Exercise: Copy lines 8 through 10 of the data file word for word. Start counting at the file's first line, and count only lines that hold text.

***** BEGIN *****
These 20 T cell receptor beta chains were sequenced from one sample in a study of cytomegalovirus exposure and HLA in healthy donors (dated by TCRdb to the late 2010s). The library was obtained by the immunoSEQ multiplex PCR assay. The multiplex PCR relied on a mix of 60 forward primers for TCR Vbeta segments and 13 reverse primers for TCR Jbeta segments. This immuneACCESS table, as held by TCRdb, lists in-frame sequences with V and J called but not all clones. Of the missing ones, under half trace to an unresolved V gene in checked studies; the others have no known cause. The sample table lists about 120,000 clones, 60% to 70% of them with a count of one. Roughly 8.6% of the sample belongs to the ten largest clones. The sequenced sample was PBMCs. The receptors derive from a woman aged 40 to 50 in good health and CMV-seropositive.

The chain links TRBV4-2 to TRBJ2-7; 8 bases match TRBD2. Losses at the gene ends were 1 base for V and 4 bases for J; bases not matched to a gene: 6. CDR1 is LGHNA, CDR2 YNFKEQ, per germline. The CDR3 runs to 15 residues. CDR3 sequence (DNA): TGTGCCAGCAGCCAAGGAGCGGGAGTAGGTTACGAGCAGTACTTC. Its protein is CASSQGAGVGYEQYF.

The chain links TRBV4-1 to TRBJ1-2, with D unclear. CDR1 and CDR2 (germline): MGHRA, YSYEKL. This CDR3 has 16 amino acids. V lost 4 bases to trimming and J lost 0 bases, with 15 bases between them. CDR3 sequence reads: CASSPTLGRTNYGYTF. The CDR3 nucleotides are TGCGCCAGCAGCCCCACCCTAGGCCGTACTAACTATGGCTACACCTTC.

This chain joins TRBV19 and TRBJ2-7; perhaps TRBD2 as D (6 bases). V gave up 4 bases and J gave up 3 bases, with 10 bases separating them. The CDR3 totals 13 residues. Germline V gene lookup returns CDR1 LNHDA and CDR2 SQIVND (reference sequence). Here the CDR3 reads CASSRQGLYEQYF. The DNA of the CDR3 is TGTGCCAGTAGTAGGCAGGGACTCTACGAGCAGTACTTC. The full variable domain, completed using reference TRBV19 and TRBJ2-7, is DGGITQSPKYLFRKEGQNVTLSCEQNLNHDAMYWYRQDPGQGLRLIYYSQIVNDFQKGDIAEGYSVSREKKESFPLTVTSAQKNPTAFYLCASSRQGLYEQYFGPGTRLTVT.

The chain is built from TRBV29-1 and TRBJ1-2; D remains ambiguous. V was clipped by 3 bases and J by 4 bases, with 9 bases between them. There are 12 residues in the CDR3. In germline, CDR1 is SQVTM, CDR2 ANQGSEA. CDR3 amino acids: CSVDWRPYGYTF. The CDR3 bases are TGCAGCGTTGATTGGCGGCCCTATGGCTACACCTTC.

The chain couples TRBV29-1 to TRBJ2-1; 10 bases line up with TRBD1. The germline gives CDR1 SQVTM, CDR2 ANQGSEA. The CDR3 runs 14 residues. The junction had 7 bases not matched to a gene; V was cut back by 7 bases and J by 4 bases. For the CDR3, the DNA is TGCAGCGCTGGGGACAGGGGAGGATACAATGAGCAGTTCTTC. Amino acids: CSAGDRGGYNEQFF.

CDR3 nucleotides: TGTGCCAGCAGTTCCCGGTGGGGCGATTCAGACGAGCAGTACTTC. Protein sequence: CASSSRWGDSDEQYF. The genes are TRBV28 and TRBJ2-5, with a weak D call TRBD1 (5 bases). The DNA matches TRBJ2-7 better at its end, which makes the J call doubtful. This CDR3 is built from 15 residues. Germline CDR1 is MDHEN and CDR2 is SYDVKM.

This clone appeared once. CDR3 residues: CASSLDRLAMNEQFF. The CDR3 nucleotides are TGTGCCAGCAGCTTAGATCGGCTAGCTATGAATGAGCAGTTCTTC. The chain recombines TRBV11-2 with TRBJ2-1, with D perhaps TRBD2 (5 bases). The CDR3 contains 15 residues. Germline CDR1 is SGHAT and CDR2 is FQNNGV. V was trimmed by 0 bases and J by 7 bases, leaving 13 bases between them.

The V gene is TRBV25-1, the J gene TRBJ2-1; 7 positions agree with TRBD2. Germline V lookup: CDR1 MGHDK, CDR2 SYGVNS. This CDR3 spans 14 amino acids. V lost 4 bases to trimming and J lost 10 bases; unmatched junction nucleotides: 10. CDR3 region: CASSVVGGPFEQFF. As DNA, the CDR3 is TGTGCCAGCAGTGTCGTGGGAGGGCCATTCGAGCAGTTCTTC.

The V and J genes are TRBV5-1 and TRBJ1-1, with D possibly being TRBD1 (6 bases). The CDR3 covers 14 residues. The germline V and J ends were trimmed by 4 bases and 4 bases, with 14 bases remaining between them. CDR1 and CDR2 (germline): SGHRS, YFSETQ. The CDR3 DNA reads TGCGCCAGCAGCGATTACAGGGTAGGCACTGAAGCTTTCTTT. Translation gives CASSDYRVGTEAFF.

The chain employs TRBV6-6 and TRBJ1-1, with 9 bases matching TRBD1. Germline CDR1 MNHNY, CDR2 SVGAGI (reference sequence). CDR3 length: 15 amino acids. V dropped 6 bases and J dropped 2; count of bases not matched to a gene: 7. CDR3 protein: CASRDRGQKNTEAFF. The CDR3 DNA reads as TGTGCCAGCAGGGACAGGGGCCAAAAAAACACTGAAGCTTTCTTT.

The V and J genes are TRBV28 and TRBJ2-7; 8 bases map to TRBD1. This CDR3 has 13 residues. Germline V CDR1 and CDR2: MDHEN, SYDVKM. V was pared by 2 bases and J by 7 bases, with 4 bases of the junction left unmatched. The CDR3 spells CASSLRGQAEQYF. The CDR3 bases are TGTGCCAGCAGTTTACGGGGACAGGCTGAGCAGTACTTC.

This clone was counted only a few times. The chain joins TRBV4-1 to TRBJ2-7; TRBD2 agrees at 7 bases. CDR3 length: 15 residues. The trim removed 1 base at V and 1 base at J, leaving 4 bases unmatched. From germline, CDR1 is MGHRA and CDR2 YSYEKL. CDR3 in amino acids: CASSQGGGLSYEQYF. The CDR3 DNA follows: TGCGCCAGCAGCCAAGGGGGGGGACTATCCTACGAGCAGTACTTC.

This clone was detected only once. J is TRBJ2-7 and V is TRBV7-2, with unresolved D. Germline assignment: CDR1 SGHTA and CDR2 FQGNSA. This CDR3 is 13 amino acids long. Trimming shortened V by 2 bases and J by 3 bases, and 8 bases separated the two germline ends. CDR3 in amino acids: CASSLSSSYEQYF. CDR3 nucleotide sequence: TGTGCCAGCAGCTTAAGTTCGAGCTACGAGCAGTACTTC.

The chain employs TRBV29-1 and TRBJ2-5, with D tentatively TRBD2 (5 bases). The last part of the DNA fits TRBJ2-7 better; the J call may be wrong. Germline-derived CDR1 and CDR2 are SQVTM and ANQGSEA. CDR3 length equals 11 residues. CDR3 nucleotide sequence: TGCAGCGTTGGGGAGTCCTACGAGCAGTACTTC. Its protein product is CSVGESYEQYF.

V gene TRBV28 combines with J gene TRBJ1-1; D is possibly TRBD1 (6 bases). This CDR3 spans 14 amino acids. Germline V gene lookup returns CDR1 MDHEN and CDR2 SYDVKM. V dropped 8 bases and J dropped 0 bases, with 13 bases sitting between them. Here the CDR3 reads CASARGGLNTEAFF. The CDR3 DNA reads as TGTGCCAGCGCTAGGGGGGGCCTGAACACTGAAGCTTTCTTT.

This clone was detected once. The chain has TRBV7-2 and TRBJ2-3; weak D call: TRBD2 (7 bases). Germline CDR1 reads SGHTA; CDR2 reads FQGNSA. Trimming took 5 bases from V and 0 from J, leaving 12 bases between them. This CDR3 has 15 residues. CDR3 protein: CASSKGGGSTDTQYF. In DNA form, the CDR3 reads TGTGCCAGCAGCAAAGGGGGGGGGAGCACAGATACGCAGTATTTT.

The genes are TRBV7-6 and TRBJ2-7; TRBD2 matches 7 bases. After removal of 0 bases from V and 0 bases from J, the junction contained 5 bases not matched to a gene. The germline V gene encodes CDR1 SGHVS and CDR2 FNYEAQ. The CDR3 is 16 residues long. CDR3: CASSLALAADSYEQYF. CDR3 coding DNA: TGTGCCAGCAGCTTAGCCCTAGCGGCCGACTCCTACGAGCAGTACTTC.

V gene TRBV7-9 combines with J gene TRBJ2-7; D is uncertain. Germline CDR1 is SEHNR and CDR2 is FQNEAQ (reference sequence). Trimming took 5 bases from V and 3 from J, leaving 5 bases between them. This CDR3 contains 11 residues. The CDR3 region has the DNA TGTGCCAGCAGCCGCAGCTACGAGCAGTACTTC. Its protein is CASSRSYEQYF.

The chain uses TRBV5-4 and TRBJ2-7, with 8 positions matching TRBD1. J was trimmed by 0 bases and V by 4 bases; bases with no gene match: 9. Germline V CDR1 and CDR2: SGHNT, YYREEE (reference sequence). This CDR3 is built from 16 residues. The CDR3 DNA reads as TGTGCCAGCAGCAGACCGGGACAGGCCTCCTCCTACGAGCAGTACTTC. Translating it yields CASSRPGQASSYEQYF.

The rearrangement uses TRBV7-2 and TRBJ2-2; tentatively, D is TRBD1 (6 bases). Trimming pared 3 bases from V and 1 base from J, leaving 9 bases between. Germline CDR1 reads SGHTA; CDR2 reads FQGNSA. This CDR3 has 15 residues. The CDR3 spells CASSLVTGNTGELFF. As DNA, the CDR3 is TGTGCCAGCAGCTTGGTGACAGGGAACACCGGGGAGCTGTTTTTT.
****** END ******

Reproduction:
This clone appeared once. CDR3 residues: CASSLDRLAMNEQFF. The CDR3 nucleotides are TGTGCCAGCAGCTTAGATCGGCTAGCTATGAATGAGCAGTTCTTC. The chain recombines TRBV11-2 with TRBJ2-1, with D perhaps TRBD2 (5 bases). The CDR3 contains 15 residues. Germline CDR1 is SGHAT and CDR2 is FQNNGV. V was trimmed by 0 bases and J by 7 bases, leaving 13 bases between them.

The V gene is TRBV25-1, the J gene TRBJ2-1; 7 positions agree with TRBD2. Germline V lookup: CDR1 MGHDK, CDR2 SYGVNS. This CDR3 spans 14 amino acids. V lost 4 bases to trimming and J lost 10 bases; unmatched junction nucleotides: 10. CDR3 region: CASSVVGGPFEQFF. As DNA, the CDR3 is TGTGCCAGCAGTGTCGTGGGAGGGCCATTCGAGCAGTTCTTC.

The V and J genes are TRBV5-1 and TRBJ1-1, with D possibly being TRBD1 (6 bases). The CDR3 covers 14 residues. The germline V and J ends were trimmed by 4 bases and 4 bases, with 14 bases remaining between them. CDR1 and CDR2 (germline): SGHRS, YFSETQ. The CDR3 DNA reads TGCGCCAGCAGCGATTACAGGGTAGGCACTGAAGCTTTCTTT. Translation gives CASSDYRVGTEAFF.